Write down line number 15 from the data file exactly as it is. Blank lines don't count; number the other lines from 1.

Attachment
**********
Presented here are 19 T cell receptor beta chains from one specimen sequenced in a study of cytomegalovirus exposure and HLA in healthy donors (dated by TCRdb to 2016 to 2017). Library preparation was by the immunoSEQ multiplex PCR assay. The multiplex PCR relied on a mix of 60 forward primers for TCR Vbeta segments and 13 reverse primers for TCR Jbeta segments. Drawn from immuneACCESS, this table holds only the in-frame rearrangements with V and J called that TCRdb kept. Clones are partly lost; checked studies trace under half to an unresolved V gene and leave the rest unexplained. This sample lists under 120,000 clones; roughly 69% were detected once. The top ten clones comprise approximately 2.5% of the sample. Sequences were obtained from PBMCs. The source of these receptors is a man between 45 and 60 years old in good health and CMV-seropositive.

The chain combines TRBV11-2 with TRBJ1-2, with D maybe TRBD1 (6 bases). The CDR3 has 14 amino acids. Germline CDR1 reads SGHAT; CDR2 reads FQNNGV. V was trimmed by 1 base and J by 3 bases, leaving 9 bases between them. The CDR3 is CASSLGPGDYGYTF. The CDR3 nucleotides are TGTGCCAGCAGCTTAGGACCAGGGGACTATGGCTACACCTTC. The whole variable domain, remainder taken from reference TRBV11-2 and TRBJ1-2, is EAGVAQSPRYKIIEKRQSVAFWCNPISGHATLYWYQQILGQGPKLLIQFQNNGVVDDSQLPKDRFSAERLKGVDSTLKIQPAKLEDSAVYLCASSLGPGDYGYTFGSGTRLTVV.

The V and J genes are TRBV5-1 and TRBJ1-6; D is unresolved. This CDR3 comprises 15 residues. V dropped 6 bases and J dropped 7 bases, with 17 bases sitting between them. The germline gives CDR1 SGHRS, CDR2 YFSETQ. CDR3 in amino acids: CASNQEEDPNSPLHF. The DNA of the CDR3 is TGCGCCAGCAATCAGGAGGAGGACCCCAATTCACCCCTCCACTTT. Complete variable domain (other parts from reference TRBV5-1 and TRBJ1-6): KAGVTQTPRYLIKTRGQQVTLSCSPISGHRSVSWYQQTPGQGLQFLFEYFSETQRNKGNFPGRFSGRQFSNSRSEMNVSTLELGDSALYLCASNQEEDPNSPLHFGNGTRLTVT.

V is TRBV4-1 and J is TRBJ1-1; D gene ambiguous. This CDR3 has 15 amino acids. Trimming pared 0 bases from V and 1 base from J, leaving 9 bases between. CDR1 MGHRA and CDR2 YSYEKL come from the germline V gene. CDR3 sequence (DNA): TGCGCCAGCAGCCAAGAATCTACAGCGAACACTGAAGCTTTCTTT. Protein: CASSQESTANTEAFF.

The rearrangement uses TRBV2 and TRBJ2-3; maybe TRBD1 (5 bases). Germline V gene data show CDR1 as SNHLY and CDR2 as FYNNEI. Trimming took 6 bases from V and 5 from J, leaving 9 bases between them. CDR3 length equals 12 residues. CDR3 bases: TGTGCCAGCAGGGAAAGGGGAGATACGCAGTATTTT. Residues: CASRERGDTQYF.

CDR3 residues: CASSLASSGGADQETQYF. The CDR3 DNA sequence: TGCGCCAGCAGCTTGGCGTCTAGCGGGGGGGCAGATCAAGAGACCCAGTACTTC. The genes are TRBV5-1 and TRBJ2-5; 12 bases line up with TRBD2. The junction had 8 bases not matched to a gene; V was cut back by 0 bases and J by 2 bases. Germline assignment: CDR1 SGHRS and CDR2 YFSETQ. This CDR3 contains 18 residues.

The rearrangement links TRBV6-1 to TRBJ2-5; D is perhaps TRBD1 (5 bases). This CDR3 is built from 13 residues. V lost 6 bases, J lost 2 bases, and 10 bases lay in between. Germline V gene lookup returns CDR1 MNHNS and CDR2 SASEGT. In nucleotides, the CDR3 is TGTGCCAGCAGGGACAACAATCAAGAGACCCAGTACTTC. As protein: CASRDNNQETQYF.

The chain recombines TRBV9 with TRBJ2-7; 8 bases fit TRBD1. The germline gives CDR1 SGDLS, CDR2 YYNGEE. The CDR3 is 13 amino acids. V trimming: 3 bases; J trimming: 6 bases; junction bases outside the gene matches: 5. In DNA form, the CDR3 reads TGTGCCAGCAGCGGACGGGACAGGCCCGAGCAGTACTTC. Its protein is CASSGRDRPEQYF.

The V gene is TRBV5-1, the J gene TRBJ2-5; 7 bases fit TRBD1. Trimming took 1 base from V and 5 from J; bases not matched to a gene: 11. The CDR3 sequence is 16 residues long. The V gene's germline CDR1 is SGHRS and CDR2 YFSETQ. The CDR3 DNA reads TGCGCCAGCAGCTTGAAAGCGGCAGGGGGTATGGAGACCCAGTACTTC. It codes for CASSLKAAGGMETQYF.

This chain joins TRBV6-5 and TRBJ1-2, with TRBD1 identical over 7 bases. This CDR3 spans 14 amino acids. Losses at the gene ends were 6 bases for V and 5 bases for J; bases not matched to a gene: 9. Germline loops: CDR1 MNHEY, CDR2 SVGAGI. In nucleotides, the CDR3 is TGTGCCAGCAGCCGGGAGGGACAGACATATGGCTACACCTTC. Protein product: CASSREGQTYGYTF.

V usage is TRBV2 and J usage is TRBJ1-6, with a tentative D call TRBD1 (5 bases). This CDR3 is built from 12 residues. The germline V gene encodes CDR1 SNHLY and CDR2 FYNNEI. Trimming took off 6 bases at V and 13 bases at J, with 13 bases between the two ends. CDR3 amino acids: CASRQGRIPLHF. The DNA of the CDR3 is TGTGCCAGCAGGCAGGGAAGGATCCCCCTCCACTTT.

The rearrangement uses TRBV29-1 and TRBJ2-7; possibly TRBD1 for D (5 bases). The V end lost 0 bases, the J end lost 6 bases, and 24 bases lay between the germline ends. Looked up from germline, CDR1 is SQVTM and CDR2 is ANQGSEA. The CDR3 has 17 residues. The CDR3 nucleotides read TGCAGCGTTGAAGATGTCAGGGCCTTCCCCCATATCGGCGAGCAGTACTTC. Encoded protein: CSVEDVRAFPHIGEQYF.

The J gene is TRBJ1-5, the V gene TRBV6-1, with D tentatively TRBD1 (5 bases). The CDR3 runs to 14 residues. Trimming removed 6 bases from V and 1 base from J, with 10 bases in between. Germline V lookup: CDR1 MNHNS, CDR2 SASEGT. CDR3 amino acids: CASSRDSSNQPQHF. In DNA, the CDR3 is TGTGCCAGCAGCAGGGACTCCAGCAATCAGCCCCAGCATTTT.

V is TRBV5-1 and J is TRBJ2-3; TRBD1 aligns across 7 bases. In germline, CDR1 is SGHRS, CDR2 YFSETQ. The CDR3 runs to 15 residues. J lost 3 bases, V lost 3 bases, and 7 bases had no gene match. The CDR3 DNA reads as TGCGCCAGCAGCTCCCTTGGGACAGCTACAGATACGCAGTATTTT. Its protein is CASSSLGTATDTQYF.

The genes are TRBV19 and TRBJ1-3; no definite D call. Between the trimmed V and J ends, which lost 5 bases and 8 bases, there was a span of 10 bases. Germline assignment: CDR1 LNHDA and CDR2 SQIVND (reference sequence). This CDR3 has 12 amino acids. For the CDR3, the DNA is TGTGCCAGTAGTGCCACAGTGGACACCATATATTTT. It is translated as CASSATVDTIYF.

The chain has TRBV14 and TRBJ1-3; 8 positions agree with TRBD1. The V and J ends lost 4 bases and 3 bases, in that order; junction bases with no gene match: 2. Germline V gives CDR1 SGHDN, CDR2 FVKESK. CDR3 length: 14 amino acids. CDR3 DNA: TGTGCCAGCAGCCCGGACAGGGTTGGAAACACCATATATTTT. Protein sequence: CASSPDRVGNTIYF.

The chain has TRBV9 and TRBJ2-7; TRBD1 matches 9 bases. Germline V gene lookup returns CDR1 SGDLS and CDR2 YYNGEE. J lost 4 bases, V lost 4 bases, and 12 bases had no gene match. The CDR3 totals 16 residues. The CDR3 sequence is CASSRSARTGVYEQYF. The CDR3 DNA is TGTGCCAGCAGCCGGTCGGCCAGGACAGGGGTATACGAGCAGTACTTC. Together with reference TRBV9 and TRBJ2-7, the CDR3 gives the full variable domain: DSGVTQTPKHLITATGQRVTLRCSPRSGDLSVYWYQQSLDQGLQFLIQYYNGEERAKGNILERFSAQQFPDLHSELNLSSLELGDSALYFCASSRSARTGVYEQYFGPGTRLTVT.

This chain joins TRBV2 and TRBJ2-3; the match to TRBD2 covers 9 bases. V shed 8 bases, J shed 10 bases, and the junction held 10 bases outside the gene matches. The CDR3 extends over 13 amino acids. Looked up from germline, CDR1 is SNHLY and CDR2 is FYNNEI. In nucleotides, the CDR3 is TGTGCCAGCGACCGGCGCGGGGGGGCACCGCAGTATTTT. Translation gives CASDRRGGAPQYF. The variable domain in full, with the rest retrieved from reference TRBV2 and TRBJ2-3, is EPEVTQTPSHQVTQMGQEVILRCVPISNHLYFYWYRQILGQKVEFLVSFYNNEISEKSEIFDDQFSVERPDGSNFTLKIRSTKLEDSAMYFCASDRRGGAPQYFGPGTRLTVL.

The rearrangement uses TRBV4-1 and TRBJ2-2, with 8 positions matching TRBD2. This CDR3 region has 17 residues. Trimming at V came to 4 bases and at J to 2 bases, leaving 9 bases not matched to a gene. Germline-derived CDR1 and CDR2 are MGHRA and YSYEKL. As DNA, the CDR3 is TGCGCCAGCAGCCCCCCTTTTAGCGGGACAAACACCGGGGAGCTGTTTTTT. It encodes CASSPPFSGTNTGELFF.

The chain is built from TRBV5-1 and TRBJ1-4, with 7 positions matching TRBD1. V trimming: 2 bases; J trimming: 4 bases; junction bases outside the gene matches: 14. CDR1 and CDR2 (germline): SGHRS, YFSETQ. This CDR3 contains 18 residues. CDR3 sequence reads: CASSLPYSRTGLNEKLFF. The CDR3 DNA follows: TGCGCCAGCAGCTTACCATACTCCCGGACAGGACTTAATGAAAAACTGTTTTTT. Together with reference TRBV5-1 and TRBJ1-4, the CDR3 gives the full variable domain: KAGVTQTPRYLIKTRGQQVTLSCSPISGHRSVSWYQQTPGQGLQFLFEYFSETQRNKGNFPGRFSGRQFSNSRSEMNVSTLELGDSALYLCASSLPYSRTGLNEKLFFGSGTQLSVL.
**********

The genes are TRBV19 and TRBJ1-3; no definite D call. Between the trimmed V and J ends, which lost 5 bases and 8 bases, there was a span of 10 bases. Germline assignment: CDR1 LNHDA and CDR2 SQIVND (reference sequence). This CDR3 has 12 amino acids. For the CDR3, the DNA is TGTGCCAGTAGTGCCACAGTGGACACCATATATTTT. It is translated as CASSATVDTIYF.